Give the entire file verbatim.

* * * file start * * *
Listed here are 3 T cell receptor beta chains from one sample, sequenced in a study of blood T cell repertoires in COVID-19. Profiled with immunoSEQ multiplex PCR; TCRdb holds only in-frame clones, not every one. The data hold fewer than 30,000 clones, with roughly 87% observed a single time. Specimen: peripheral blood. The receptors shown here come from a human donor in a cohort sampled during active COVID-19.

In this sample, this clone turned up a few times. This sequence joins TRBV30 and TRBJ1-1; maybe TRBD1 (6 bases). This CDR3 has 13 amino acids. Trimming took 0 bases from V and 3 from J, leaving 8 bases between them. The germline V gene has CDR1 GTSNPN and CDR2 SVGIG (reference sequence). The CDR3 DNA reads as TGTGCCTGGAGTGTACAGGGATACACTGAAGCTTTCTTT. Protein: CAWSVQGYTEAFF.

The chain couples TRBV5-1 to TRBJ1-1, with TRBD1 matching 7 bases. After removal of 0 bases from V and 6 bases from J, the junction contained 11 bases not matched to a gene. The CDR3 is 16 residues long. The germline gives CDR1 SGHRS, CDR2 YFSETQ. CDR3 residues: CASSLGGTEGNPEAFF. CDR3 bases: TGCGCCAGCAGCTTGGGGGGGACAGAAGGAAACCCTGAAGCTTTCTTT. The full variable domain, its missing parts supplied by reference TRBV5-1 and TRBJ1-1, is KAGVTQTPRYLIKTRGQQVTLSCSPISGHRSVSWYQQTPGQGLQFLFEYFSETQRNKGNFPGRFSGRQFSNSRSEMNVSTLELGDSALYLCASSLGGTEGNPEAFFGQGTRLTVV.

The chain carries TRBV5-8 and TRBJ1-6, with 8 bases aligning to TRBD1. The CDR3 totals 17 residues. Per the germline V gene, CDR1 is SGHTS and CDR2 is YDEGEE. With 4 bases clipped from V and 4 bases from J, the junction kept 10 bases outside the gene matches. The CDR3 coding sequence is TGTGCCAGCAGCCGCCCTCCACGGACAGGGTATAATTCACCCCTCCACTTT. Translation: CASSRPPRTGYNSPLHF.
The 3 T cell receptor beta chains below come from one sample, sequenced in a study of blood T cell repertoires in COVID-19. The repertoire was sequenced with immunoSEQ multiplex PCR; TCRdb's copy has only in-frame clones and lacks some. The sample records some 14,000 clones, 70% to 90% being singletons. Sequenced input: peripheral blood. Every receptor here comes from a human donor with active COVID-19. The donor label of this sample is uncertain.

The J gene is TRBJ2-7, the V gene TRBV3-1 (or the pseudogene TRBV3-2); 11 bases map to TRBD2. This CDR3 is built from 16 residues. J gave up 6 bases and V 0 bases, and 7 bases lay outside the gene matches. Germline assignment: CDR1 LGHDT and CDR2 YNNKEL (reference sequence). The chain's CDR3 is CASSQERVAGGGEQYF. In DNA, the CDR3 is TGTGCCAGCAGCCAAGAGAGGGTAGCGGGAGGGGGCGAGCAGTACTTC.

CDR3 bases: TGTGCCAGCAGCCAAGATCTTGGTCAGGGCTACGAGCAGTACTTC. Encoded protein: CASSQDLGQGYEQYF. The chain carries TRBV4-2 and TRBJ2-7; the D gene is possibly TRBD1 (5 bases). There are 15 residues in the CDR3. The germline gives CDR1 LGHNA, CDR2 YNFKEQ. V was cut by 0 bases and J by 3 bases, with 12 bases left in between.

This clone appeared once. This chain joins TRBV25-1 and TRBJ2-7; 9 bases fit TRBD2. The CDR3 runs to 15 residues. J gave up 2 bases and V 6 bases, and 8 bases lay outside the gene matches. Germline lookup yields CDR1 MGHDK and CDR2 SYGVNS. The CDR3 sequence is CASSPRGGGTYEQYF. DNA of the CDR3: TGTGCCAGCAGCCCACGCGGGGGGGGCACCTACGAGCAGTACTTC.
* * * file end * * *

Listed here are 3 T cell receptor beta chains from one sample, sequenced in a study of blood T cell repertoires in COVID-19. Profiled with immunoSEQ multiplex PCR; TCRdb holds only in-frame clones, not every one. The data hold fewer than 30,000 clones, with roughly 87% observed a single time. Specimen: peripheral blood. The receptors shown here come from a human donor in a cohort sampled during active COVID-19.

In this sample, this clone turned up a few times. This sequence joins TRBV30 and TRBJ1-1; maybe TRBD1 (6 bases). This CDR3 has 13 amino acids. Trimming took 0 bases from V and 3 from J, leaving 8 bases between them. The germline V gene has CDR1 GTSNPN and CDR2 SVGIG (reference sequence). The CDR3 DNA reads as TGTGCCTGGAGTGTACAGGGATACACTGAAGCTTTCTTT. Protein: CAWSVQGYTEAFF.

The chain couples TRBV5-1 to TRBJ1-1, with TRBD1 matching 7 bases. After removal of 0 bases from V and 6 bases from J, the junction contained 11 bases not matched to a gene. The CDR3 is 16 residues long. The germline gives CDR1 SGHRS, CDR2 YFSETQ. CDR3 residues: CASSLGGTEGNPEAFF. CDR3 bases: TGCGCCAGCAGCTTGGGGGGGACAGAAGGAAACCCTGAAGCTTTCTTT. The full variable domain, its missing parts supplied by reference TRBV5-1 and TRBJ1-1, is KAGVTQTPRYLIKTRGQQVTLSCSPISGHRSVSWYQQTPGQGLQFLFEYFSETQRNKGNFPGRFSGRQFSNSRSEMNVSTLELGDSALYLCASSLGGTEGNPEAFFGQGTRLTVV.

The chain carries TRBV5-8 and TRBJ1-6, with 8 bases aligning to TRBD1. The CDR3 totals 17 residues. Per the germline V gene, CDR1 is SGHTS and CDR2 is YDEGEE. With 4 bases clipped from V and 4 bases from J, the junction kept 10 bases outside the gene matches. The CDR3 coding sequence is TGTGCCAGCAGCCGCCCTCCACGGACAGGGTATAATTCACCCCTCCACTTT. Translation: CASSRPPRTGYNSPLHF.
The 3 T cell receptor beta chains below come from one sample, sequenced in a study of blood T cell repertoires in COVID-19. The repertoire was sequenced with immunoSEQ multiplex PCR; TCRdb's copy has only in-frame clones and lacks some. The sample records some 14,000 clones, 70% to 90% being singletons. Sequenced input: peripheral blood. Every receptor here comes from a human donor with active COVID-19. The donor label of this sample is uncertain.

The J gene is TRBJ2-7, the V gene TRBV3-1 (or the pseudogene TRBV3-2); 11 bases map to TRBD2. This CDR3 is built from 16 residues. J gave up 6 bases and V 0 bases, and 7 bases lay outside the gene matches. Germline assignment: CDR1 LGHDT and CDR2 YNNKEL (reference sequence). The chain's CDR3 is CASSQERVAGGGEQYF. In DNA, the CDR3 is TGTGCCAGCAGCCAAGAGAGGGTAGCGGGAGGGGGCGAGCAGTACTTC.

CDR3 bases: TGTGCCAGCAGCCAAGATCTTGGTCAGGGCTACGAGCAGTACTTC. Encoded protein: CASSQDLGQGYEQYF. The chain carries TRBV4-2 and TRBJ2-7; the D gene is possibly TRBD1 (5 bases). There are 15 residues in the CDR3. The germline gives CDR1 LGHNA, CDR2 YNFKEQ. V was cut by 0 bases and J by 3 bases, with 12 bases left in between.

This clone appeared once. This chain joins TRBV25-1 and TRBJ2-7; 9 bases fit TRBD2. The CDR3 runs to 15 residues. J gave up 2 bases and V 6 bases, and 8 bases lay outside the gene matches. Germline lookup yields CDR1 MGHDK and CDR2 SYGVNS. The CDR3 sequence is CASSPRGGGTYEQYF. DNA of the CDR3: TGTGCCAGCAGCCCACGCGGGGGGGGCACCTACGAGCAGTACTTC.